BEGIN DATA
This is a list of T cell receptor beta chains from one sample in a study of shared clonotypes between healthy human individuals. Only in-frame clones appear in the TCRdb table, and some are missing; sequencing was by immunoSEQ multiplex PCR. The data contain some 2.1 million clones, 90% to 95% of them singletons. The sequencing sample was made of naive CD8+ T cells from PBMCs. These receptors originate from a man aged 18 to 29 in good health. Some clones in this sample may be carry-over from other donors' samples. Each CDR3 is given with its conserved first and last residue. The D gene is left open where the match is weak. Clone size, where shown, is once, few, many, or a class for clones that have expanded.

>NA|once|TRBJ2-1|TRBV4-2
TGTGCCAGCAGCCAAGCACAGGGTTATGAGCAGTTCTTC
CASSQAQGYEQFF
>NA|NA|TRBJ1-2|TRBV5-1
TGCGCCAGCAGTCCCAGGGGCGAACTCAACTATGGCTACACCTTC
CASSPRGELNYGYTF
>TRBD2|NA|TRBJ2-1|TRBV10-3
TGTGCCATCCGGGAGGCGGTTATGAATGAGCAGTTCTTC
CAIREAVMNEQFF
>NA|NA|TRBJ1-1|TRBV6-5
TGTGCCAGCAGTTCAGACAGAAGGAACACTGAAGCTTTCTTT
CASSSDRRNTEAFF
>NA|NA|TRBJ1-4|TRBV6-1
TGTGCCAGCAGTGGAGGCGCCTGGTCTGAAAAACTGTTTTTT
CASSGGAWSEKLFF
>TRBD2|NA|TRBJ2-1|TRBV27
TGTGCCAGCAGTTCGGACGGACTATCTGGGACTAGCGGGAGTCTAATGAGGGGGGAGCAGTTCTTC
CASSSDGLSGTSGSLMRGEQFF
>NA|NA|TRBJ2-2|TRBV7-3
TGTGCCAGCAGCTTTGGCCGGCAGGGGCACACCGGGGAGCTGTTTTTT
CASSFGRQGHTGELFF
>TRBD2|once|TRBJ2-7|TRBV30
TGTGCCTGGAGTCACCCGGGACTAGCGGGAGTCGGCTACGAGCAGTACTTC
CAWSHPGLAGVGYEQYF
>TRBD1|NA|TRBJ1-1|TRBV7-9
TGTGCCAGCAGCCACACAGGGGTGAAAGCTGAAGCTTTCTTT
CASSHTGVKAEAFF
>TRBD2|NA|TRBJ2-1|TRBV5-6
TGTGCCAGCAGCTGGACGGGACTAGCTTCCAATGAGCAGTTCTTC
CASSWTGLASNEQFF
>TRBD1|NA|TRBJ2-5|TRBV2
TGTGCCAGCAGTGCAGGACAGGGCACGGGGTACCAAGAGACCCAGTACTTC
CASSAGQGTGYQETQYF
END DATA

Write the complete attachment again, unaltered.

This is a list of T cell receptor beta chains from one sample in a study of shared clonotypes between healthy human individuals. Only in-frame clones appear in the TCRdb table, and some are missing; sequencing was by immunoSEQ multiplex PCR. The data contain some 2.1 million clones, 90% to 95% of them singletons. The sequencing sample was made of naive CD8+ T cells from PBMCs. These receptors originate from a man aged 18 to 29 in good health. Some clones in this sample may be carry-over from other donors' samples. Each CDR3 is given with its conserved first and last residue. The D gene is left open where the match is weak. Clone size, where shown, is once, few, many, or a class for clones that have expanded.

>NA|once|TRBJ2-1|TRBV4-2
TGTGCCAGCAGCCAAGCACAGGGTTATGAGCAGTTCTTC
CASSQAQGYEQFF
>NA|NA|TRBJ1-2|TRBV5-1
TGCGCCAGCAGTCCCAGGGGCGAACTCAACTATGGCTACACCTTC
CASSPRGELNYGYTF
>TRBD2|NA|TRBJ2-1|TRBV10-3
TGTGCCATCCGGGAGGCGGTTATGAATGAGCAGTTCTTC
CAIREAVMNEQFF
>NA|NA|TRBJ1-1|TRBV6-5
TGTGCCAGCAGTTCAGACAGAAGGAACACTGAAGCTTTCTTT
CASSSDRRNTEAFF
>NA|NA|TRBJ1-4|TRBV6-1
TGTGCCAGCAGTGGAGGCGCCTGGTCTGAAAAACTGTTTTTT
CASSGGAWSEKLFF
>TRBD2|NA|TRBJ2-1|TRBV27
TGTGCCAGCAGTTCGGACGGACTATCTGGGACTAGCGGGAGTCTAATGAGGGGGGAGCAGTTCTTC
CASSSDGLSGTSGSLMRGEQFF
>NA|NA|TRBJ2-2|TRBV7-3
TGTGCCAGCAGCTTTGGCCGGCAGGGGCACACCGGGGAGCTGTTTTTT
CASSFGRQGHTGELFF
>TRBD2|once|TRBJ2-7|TRBV30
TGTGCCTGGAGTCACCCGGGACTAGCGGGAGTCGGCTACGAGCAGTACTTC
CAWSHPGLAGVGYEQYF
>TRBD1|NA|TRBJ1-1|TRBV7-9
TGTGCCAGCAGCCACACAGGGGTGAAAGCTGAAGCTTTCTTT
CASSHTGVKAEAFF
>TRBD2|NA|TRBJ2-1|TRBV5-6
TGTGCCAGCAGCTGGACGGGACTAGCTTCCAATGAGCAGTTCTTC
CASSWTGLASNEQFF
>TRBD1|NA|TRBJ2-5|TRBV2
TGTGCCAGCAGTGCAGGACAGGGCACGGGGTACCAAGAGACCCAGTACTTC
CASSAGQGTGYQETQYF